The Health and Safety Supervisor is a two-day course and covers most of the important Occupational Health and Act 85 of 1993 (OHS) content within the different sections of the act. It is an excellent course option for managers of different divisions, services, buildings, or departments to attend. The course provides a good holistic overview of health and safety.
A company’s Chief Executive Officer (CEO) and their executive team are busy running the business and do generally not have the time to actively ensure that Health and Safety compliance initiatives are taking place and are being implemented. For this reason, the Occupational Health and Safety (OHS) Act 85 of 1993 Section 16(2) makes provision for the CEO to appoint someone (a Health and Safety Supervisor) in writing to manage the health and safety programme in the workplace on behalf of the CEO. This appointment does not remove the CEO’s accountability and liability as prescribed in the OHS Act, but enables the CEO to legally appoint someone to assist in the implementing and managing of the health and safety programme.
The Health and Safety Supervisor therefore has a very key function within an organization, as they take on the responsibility in assisting in the Health and Safety and wellbeing of all employees, contractors, visitors and in some cases the surrounding community and the environment! It is therefore critical that they have a solid understanding of certain sections of the OHS Act, identifying and analysing hazards in the workplace, investigating incidents and accidents, and how to implement a Health and Safety programme. Our Health and Safety Supervisor course is 2 days in duration and will include the follow topics:
- Hazard Identification Risk Assessment (HIRA) – The Health and Safety Supervisor must be able to accurately identify and remove, reduce and report all potential hazards in the workplace.
- Hazardous material (HAZMAT) – It is important to understand the implications of exposure to hazardous materials, not just for employees but also to the environment.
- Draw up and implement a Health and Safety plan – This is a documented plan which addresses all identified hazards, and outlines safe working procedures to mitigate against, reduce or control hazards to ensure a safe workplace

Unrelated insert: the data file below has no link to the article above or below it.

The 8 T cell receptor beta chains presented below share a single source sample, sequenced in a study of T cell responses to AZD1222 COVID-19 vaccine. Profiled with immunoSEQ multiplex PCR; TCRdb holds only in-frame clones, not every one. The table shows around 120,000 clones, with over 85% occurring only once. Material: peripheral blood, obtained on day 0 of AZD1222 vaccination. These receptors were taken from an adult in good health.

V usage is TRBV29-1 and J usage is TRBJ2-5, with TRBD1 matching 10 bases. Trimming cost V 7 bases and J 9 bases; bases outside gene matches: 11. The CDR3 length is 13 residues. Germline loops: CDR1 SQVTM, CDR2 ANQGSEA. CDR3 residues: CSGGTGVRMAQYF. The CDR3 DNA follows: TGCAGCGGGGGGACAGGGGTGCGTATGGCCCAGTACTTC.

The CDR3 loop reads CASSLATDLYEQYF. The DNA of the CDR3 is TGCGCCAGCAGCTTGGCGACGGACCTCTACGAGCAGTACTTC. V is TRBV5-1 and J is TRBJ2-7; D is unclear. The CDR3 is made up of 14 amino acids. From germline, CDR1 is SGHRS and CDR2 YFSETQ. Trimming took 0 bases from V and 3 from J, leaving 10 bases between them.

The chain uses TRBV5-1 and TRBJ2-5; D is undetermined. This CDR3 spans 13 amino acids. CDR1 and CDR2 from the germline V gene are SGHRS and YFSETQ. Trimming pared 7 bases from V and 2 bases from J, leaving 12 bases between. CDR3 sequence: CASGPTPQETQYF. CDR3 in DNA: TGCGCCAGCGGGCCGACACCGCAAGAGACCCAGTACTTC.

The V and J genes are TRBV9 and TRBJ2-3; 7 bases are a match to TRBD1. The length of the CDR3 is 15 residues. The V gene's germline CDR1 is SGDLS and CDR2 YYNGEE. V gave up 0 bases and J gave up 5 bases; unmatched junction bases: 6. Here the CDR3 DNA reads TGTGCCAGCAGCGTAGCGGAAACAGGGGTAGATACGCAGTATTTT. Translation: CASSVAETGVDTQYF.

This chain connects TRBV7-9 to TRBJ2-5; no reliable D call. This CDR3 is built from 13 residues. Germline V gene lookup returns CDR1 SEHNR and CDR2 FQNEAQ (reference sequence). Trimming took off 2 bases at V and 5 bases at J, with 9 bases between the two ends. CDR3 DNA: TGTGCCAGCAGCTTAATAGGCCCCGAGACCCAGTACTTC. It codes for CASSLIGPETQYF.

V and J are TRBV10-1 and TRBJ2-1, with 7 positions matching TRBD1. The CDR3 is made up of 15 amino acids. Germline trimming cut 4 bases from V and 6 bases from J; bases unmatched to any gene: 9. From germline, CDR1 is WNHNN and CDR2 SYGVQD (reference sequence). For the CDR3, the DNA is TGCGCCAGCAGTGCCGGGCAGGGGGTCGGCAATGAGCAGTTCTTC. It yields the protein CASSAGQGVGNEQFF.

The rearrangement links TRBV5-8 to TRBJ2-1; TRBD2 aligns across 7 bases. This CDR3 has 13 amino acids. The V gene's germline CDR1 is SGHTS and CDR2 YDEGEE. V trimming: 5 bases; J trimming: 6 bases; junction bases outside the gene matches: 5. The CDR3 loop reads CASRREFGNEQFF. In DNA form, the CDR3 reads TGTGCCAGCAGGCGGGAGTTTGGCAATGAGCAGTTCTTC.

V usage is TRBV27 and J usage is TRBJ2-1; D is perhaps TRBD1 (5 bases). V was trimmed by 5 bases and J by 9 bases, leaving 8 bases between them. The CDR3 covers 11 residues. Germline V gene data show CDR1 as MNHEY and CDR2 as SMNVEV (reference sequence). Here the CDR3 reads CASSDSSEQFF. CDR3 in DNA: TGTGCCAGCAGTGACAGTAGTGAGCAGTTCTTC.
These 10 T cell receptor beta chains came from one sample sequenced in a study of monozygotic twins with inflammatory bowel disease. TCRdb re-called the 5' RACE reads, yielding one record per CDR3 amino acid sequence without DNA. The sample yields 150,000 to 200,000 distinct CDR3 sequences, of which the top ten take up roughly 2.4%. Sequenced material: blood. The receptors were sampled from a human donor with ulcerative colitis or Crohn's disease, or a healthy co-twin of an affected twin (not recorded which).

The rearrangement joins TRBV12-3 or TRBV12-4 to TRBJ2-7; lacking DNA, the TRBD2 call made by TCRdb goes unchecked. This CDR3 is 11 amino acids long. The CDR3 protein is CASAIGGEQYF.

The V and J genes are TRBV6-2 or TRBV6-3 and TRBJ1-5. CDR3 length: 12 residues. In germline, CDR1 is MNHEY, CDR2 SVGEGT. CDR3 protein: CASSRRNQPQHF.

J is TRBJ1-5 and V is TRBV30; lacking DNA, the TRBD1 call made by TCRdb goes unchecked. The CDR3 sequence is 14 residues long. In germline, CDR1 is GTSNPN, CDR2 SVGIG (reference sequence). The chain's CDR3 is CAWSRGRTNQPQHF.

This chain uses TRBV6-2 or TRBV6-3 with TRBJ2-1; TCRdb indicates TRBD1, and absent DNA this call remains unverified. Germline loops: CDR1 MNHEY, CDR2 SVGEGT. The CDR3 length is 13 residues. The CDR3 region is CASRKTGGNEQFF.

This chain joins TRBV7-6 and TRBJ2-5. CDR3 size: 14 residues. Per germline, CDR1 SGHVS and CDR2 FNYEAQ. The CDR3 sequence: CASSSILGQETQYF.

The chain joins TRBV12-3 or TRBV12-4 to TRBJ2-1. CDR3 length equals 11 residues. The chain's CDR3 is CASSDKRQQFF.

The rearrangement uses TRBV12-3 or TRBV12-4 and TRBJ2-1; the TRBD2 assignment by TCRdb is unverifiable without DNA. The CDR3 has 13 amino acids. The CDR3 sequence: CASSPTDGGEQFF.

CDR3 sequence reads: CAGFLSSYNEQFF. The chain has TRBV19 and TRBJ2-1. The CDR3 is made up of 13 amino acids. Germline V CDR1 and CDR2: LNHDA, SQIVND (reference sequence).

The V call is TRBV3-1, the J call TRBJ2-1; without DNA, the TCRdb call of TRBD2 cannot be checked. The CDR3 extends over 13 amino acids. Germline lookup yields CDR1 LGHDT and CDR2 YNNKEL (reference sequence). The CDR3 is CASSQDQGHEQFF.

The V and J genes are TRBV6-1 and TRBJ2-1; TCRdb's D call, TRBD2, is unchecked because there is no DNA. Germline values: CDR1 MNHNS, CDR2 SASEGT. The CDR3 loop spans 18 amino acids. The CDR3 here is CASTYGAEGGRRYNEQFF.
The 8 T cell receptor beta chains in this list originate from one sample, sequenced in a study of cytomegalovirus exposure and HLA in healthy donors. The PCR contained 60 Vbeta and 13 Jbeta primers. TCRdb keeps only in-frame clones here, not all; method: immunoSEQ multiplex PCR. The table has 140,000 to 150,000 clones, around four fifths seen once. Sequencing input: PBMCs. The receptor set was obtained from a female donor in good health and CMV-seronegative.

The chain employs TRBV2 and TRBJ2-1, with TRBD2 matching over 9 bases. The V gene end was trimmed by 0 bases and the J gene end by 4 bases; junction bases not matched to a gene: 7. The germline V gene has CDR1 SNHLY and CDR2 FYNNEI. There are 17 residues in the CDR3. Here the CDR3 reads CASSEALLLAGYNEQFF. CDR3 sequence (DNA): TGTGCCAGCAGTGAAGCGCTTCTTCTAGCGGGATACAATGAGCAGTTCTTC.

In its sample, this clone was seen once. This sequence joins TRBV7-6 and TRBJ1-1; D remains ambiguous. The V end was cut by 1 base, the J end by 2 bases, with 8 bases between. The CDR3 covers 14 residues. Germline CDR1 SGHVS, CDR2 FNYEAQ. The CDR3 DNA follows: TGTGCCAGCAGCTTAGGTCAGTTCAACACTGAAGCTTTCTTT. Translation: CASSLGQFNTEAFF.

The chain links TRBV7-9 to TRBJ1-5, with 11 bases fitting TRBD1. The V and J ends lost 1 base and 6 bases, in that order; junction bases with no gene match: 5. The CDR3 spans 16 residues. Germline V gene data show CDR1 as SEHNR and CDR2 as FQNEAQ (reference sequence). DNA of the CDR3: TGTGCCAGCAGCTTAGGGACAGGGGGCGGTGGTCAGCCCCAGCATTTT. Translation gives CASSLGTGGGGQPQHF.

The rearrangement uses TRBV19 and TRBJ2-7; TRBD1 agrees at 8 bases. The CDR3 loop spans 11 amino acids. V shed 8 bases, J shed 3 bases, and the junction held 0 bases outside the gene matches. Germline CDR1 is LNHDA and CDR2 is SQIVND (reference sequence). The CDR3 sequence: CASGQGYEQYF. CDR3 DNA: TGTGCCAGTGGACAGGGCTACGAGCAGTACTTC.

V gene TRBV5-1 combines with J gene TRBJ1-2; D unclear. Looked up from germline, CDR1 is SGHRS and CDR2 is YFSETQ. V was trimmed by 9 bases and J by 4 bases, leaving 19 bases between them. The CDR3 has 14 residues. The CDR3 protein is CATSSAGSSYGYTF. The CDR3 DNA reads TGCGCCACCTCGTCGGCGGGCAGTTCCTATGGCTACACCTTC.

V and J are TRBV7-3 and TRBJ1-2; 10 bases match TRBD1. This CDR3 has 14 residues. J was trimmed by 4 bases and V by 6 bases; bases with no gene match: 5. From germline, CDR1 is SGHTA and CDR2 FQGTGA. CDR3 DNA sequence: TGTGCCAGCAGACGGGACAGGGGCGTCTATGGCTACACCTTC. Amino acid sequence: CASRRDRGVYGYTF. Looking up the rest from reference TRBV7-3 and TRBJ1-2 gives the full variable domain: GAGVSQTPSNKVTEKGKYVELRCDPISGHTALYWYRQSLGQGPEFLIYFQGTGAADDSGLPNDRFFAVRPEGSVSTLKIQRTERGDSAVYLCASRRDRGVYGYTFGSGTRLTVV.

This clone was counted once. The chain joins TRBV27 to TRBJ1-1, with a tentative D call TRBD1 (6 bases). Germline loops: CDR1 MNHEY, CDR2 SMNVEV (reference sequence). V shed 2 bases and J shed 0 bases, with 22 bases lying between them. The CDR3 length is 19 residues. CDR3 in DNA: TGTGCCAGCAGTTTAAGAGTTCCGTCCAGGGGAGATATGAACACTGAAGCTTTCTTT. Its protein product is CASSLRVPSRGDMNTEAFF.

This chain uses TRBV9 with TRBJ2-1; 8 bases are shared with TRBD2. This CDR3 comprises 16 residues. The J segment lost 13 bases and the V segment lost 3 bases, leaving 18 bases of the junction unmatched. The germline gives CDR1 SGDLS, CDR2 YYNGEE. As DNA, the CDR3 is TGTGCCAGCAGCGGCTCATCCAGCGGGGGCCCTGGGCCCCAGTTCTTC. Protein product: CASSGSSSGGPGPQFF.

- PPE – PPE is a last resort in a workplace safety initiative and all effort must first be made to mitigate against, reduce or control hazards. The Health and Safety Supervisor must be aware of which PPEs are necessary and ensure that all employees are effectively issued.
- Reporting of injuries – All injuries needs to be reported in order to prevent them from happening again. As per the OHS Act Section 24 certain incidents needs to be reported to the Inspector, these reports may end up in court and the person completing them needs to be adequately trained in completing the relevant documentation. A Health and Safety Supervisor also needs to be aware of the procedures to be followed if an injury may lead to a claim against workman’s compensation (WCA).
- Incident reports – The Health and Safety Supervisor needs to be aware of the legislation surrounding incident reports e.g. General Administrative Regulation Section 9, OHS Act Sections 24 and 25, and the Compensation for Occupational Injuries and Diseases (COID) Act.
- Planning evacuation procedures – It is important to know the layout of your premises, where emergency equipment is situated, how to safely evacuate the building and ensure that every person on site is conversant with the evacuation plans.
Failure to comply to the Health and Safety requirements of the OHS Act can lead to the closure of a business, fines of up to R100 000.00, imprisonment of up to 2 years or all three. If gross negligence can be proven in a court of law individuals could also be found guilty of culpable homicide, which could mean a very lengthy prison sentence! Just because the CEO holds the ultimate responsibility does not mean that the Health and Safety Supervisor will not be held liable if found guilty for not complying with the OHS Act, instructing employees to conduct unsafe work or failing to uphold Health and Safety initiatives in order to maximise production. Health and Safety to everyone involved is any company’s first responsibility!